For the first few times, it would be best to "spot" the player. To do this, stand to the side of where the player will do the throw-in. You want the player to point exactly where s/he will place the ball down on the ground. Push down the grass there or make some other recognizable
    spot. You want to be squatting with the leg closest to the spot and have the other leg kneeling.

    Position yourself directly to the side of
    the spot and a half foot forward. As the player goes over, you simply want to put your palm and inside forearm under their back and help them
    land on their feet.

    Note: you may actually be catching the player if they don't go after this technique full force. Spot the player for a few times and then assist less and less until s/he gets the confidence to do this by her/himself.

    Some of you are probably thinking this is far too risky to perform.

    If you've already got a gymnast on your team, they've done things much more riskier in that sport.

    When the first "D" moves came out in gymnastics, we used to call those moves the ones you could "D"ie on if done incorrectly (note: that's not why the federation called them "D" moves,
    we called them that, because they were extremely difficult). I wouldn't let anyone less then 12 or 13 try this throw-in.

    Anyway, the flip-throw can actually be easier to execute than a regular front hand-spring. What you are doing is using the ball as a platform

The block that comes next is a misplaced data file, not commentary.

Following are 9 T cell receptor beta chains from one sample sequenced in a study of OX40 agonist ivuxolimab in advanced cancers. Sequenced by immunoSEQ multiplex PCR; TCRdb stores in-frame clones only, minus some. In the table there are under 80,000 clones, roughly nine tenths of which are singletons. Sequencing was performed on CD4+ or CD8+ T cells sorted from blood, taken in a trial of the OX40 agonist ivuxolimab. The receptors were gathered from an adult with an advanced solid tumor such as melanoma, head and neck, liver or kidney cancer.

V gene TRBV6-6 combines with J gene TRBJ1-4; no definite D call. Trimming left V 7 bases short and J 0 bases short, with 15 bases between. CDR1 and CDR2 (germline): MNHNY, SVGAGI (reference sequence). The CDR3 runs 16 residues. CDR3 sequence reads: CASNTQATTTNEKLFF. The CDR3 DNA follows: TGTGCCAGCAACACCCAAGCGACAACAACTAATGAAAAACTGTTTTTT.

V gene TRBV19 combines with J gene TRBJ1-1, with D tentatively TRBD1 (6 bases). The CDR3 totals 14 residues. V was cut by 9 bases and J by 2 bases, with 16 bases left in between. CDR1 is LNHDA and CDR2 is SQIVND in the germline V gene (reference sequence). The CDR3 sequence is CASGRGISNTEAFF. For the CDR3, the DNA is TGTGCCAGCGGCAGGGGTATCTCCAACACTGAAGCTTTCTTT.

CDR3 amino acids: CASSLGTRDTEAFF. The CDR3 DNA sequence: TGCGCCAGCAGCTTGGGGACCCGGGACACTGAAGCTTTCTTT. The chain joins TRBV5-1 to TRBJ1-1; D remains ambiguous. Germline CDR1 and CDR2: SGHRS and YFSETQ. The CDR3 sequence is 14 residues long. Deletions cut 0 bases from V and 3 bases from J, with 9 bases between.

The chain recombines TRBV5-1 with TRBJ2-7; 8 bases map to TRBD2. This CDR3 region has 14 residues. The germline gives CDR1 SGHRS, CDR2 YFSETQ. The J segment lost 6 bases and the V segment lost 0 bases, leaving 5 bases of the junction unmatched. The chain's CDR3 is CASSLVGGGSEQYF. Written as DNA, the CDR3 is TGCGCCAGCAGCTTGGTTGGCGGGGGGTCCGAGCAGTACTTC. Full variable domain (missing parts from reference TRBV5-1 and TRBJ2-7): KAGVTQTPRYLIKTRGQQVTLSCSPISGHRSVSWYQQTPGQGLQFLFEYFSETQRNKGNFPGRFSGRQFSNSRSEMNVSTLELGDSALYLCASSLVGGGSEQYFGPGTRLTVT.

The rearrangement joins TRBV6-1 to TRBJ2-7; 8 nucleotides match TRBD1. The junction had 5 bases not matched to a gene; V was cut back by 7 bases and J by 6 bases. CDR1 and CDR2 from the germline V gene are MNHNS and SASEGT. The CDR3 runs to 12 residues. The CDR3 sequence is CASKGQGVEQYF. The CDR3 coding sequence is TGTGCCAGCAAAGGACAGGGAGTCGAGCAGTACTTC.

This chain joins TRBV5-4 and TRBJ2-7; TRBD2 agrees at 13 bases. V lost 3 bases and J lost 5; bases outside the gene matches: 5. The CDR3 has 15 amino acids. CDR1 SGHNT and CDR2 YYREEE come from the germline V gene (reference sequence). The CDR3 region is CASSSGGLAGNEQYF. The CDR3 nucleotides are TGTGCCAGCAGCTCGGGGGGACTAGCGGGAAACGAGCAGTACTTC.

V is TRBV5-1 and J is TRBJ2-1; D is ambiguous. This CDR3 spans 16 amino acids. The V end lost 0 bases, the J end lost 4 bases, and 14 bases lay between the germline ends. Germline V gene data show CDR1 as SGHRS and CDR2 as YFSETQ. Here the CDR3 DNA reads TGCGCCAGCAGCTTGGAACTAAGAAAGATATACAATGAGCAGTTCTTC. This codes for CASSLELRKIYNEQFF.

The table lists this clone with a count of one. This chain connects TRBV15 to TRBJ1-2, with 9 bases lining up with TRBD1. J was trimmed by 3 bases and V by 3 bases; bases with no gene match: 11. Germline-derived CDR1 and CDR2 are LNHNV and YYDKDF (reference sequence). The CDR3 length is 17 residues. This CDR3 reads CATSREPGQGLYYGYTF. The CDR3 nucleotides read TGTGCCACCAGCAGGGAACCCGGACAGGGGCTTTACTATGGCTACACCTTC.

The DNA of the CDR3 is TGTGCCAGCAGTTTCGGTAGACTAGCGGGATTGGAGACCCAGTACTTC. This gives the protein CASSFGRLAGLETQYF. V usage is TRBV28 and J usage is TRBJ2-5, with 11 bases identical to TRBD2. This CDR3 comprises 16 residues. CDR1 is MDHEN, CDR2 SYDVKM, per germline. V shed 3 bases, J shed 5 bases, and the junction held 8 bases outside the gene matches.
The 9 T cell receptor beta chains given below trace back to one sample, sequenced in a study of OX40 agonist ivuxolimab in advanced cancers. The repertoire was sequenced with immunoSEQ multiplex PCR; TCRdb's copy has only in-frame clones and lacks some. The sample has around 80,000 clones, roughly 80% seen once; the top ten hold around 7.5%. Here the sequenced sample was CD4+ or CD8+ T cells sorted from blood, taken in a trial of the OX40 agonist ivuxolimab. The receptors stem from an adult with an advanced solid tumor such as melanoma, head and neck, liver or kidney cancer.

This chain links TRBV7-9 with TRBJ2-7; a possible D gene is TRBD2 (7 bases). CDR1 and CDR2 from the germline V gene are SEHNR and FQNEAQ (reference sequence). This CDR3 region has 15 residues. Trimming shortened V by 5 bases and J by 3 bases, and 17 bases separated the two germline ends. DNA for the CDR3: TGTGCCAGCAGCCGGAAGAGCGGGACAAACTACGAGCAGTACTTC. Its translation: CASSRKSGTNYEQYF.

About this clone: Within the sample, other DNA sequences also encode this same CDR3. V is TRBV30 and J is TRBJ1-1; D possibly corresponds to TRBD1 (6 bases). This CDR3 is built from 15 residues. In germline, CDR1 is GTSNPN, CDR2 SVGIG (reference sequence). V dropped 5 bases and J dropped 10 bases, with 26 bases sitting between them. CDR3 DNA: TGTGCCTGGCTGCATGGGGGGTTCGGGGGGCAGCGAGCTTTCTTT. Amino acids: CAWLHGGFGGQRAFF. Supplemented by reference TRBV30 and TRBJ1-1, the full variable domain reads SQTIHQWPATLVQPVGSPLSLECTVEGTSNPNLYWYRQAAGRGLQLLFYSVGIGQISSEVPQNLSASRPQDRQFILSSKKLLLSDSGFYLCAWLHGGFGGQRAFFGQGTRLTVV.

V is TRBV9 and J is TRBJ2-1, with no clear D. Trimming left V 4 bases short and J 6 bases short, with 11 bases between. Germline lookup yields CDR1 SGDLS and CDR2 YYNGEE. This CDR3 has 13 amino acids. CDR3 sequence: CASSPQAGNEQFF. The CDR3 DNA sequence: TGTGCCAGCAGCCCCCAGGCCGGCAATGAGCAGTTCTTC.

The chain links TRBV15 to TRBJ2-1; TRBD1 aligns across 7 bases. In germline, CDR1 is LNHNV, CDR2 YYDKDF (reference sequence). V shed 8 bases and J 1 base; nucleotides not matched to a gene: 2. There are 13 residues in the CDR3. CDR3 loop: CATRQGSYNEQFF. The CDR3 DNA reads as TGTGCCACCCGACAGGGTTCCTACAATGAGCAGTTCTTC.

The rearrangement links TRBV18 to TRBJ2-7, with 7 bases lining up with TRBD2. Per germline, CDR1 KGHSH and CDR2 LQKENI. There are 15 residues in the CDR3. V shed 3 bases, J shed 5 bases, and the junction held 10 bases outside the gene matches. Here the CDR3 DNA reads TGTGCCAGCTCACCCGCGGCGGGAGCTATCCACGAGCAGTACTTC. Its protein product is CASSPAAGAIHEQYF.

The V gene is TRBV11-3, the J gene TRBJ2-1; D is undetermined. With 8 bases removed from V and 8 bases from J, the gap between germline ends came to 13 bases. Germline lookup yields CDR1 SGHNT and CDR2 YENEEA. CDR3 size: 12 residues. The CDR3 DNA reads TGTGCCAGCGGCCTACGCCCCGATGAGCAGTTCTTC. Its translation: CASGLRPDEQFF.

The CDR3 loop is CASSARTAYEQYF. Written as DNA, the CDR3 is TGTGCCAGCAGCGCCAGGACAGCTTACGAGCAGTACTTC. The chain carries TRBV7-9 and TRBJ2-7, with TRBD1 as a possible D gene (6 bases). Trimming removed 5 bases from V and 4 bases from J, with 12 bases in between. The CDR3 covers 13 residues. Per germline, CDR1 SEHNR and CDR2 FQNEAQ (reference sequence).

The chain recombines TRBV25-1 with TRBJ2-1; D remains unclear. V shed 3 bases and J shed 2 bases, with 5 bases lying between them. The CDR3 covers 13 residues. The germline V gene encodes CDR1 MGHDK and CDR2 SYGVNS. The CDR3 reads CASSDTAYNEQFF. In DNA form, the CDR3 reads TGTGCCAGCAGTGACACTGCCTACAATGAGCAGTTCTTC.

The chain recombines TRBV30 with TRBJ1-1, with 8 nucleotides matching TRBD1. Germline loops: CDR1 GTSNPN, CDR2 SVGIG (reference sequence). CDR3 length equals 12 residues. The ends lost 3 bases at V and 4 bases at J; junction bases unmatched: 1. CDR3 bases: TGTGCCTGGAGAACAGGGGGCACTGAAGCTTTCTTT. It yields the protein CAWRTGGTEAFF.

which gives you more time to land on your feet. You want to land with your legs as straight as possible but with a slight bend. The more bent your legs are when landing, the better the chances are that the ball will be directed either straight up (totally under-rotated flip) or totally flat or straight in the ground (over-rotated with legs bent a

    Allow the arms to follow in an arc as the feet are landing and have the player release the ball over her/his head.

    It may take a few times for the player to get used to releasing the ball with as much force as is
    built up. Being able to use the muscles in the lats on the push off, and having good back extension helps execute this throw-in.

    Hope everyone is excited about another season of soccer!Daniel"
    Yeah, nothing to it as Jerlon said :)

  5. empennage

    empennage Member

    Jan 4, 2001
    Phoenix, AZ
    Back when I was in High School we used to call it an "Australian Throw-in". Why? I don't know, but that's what it's called.
  6. Dynamo73

    Dynamo73 New Member

    Aug 22, 2002
    I've also seen it done where the ball is left on the ground and the thrower runs up and does the handspring over the ball and grabs it on her (it was a girl who did this) way back up. This eliminates the difficulty and risk of putting all your weight on a round ball while flipping heels over head, but it adds an extra element of difficulty in grabbing the ball in proper throwing position as you whip back head over heels.

    Also, if someone tries the throw against you, put a defender right up against the sideline where the thrower will land. It's hard for the thrower not to over-rotate, and they'll probably crash into the defender, drawing a foul (which is why you may want to have the defender put his back to the thrower when he stands there). The thrower is then forced to move further back, which means he won't throw as far across the field.
  7. Becks7

    Becks7 Member

    Dec 6, 2000
    Hong Kong
    just stick someone bad in the air on the touchline studs up
  8. CPFitz14

    CPFitz14 New Member

    Oct 10, 2002
    I've tried these, and tried. Its just about impossible(of course, i suck at gymnastics)

    Although, if you work on your throw-ins enough, you won't have to worry about doing a flip throw. I can get my throws from the side line to about the middle of the goal. By the time i'm up on varsity, i should be able to get at least the far post.